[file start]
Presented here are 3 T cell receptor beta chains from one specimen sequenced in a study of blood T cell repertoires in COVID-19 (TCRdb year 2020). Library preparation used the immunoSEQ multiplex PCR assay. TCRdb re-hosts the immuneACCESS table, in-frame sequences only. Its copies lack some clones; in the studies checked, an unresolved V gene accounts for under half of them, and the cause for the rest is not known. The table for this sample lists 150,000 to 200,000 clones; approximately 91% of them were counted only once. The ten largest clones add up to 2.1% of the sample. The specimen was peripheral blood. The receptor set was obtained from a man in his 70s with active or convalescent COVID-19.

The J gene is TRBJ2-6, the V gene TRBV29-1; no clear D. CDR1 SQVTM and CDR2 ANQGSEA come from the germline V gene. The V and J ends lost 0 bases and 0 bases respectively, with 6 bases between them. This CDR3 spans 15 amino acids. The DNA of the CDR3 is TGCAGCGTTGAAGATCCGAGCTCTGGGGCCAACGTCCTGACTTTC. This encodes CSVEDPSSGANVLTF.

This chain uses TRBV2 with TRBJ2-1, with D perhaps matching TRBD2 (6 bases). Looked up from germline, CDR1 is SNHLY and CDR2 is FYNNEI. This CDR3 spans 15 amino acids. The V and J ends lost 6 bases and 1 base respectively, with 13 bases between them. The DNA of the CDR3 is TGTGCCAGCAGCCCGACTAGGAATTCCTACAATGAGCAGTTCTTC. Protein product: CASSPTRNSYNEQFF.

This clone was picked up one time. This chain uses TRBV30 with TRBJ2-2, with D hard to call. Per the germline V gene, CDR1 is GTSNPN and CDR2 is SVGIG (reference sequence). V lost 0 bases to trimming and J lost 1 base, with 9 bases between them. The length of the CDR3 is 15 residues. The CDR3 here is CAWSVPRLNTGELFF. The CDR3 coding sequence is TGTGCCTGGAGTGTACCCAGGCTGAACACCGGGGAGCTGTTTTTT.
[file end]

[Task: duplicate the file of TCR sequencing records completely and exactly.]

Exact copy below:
Presented here are 3 T cell receptor beta chains from one specimen sequenced in a study of blood T cell repertoires in COVID-19 (TCRdb year 2020). Library preparation used the immunoSEQ multiplex PCR assay. TCRdb re-hosts the immuneACCESS table, in-frame sequences only. Its copies lack some clones; in the studies checked, an unresolved V gene accounts for under half of them, and the cause for the rest is not known. The table for this sample lists 150,000 to 200,000 clones; approximately 91% of them were counted only once. The ten largest clones add up to 2.1% of the sample. The specimen was peripheral blood. The receptor set was obtained from a man in his 70s with active or convalescent COVID-19.

The J gene is TRBJ2-6, the V gene TRBV29-1; no clear D. CDR1 SQVTM and CDR2 ANQGSEA come from the germline V gene. The V and J ends lost 0 bases and 0 bases respectively, with 6 bases between them. This CDR3 spans 15 amino acids. The DNA of the CDR3 is TGCAGCGTTGAAGATCCGAGCTCTGGGGCCAACGTCCTGACTTTC. This encodes CSVEDPSSGANVLTF.

This chain uses TRBV2 with TRBJ2-1, with D perhaps matching TRBD2 (6 bases). Looked up from germline, CDR1 is SNHLY and CDR2 is FYNNEI. This CDR3 spans 15 amino acids. The V and J ends lost 6 bases and 1 base respectively, with 13 bases between them. The DNA of the CDR3 is TGTGCCAGCAGCCCGACTAGGAATTCCTACAATGAGCAGTTCTTC. Protein product: CASSPTRNSYNEQFF.

This clone was picked up one time. This chain uses TRBV30 with TRBJ2-2, with D hard to call. Per the germline V gene, CDR1 is GTSNPN and CDR2 is SVGIG (reference sequence). V lost 0 bases to trimming and J lost 1 base, with 9 bases between them. The length of the CDR3 is 15 residues. The CDR3 here is CAWSVPRLNTGELFF. The CDR3 coding sequence is TGTGCCTGGAGTGTACCCAGGCTGAACACCGGGGAGCTGTTTTTT.